Montoya got into Turo, as most so far have, by word-of-mouth. “My brother-in-law Jason worked at Costco, and he heard people talking about it,” he says. “And I eventually mustered up the courage to put my paid-off 2007 Honda Civic on there, and it got rented out for the whole month. So after that, I asked the wife if we were doing anything with our credit for the next couple years and she said ‘No,’ so we kind of went on a little buying spree.”
Initially Montoya and his wife, Josefina, went shopping for a Prius and left the dealership with two. Montoya crunched some numbers and figured that by renting the cars out for just 14 days, he could cover the monthly car payments. Inspired, the couple began accumulating a variety of cars and listing them all on Turo.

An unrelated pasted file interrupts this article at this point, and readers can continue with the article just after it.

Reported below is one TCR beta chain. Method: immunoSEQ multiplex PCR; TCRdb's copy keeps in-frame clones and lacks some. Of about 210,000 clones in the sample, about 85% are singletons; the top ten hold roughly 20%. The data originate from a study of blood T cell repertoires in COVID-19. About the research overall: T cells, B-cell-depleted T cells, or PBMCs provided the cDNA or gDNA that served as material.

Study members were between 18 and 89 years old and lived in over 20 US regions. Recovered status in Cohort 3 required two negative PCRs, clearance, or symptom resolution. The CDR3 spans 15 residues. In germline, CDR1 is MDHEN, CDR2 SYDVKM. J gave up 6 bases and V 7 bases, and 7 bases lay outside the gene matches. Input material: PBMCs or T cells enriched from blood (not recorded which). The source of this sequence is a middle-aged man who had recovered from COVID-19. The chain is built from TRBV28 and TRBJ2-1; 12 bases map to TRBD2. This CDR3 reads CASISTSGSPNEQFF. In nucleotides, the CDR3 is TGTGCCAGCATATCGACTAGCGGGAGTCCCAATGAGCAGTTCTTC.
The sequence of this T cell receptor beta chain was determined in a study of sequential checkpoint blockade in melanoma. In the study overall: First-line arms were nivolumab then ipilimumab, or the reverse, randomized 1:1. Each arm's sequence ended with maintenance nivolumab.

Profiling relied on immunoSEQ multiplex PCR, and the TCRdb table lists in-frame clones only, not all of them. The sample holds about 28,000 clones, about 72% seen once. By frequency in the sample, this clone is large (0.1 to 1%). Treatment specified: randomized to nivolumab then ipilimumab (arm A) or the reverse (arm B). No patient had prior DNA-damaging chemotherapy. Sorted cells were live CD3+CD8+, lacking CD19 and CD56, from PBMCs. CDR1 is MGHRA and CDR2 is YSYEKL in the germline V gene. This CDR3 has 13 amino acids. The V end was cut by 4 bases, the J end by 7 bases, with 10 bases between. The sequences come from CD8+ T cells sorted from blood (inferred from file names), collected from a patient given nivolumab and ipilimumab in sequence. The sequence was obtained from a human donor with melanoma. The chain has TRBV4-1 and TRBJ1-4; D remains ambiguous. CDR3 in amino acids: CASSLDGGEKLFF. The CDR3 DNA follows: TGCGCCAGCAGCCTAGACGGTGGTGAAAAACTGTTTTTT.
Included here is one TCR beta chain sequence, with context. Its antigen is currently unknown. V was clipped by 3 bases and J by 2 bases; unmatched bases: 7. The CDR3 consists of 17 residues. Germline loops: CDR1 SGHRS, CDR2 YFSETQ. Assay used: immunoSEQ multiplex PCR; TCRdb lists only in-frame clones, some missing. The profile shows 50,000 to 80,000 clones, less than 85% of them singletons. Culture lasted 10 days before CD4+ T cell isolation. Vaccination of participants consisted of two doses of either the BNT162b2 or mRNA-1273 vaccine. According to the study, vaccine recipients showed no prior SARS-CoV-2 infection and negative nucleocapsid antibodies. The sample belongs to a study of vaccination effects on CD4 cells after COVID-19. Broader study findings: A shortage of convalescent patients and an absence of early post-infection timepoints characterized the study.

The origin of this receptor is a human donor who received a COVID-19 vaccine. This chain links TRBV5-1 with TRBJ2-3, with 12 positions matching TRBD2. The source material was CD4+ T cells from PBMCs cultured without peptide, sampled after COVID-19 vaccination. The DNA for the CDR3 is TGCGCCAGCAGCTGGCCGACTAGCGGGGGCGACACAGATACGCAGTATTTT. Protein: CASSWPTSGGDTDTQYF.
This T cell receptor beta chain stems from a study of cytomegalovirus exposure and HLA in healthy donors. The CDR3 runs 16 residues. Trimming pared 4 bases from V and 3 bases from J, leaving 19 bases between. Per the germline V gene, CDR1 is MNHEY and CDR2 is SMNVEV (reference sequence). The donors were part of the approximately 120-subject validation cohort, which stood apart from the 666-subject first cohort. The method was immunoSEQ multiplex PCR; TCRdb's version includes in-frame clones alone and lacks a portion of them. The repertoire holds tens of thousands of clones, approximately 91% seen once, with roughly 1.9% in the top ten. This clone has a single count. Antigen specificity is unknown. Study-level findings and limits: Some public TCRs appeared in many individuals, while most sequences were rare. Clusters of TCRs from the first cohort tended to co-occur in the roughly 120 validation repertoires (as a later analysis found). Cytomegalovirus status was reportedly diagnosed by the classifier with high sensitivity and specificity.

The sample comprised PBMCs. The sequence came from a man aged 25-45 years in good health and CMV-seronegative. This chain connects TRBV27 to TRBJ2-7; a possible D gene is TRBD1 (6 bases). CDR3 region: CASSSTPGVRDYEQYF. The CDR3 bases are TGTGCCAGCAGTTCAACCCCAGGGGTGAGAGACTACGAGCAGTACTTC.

“We noticed that a lot of Turo users tend to specialize in one car,” Montoya says. “There’s a lady in town I call the Camry lady, because she’s got nothing but beige-colored Toyota Camrys – about 18 of ‘em. Another person in L.A. has nothing but brand new 2016 to 2018 Mustangs. Then there’s another lady in Atlanta who rents out nothing but Volkswagen Jettas. It makes it easy if they have to exchange tires or parts or keep them all on the same maintenance schedule.
“Our strategy was to diversify the fleet,” he adds. “I wanted to have one or two cars in each genre – minivans, trucks, luxury cars, convertibles. We kind of spread it around.”
What turned out to be the couple’s cash cow, however, were the four Teslas they accumulated: two Model S sedans and two Model X SUVs.
“The great thing about the Teslas is in Arizona, tags and registration for any electric vehicles are only $20 a year, and you can register for up to five years at once. That saves you a lot, when you’re talking about having a fleet of them. Plus, there’s no maintenance,” Montoya adds, referring to the Tesla’s simplified design, famous for utilizing less than 20 moving parts and requiring no oil changes, spark plug replacements or other maintenance associated with internal combustion engines. “If we get around to rebooting the fleet, my vote would be to go with all electric cars.”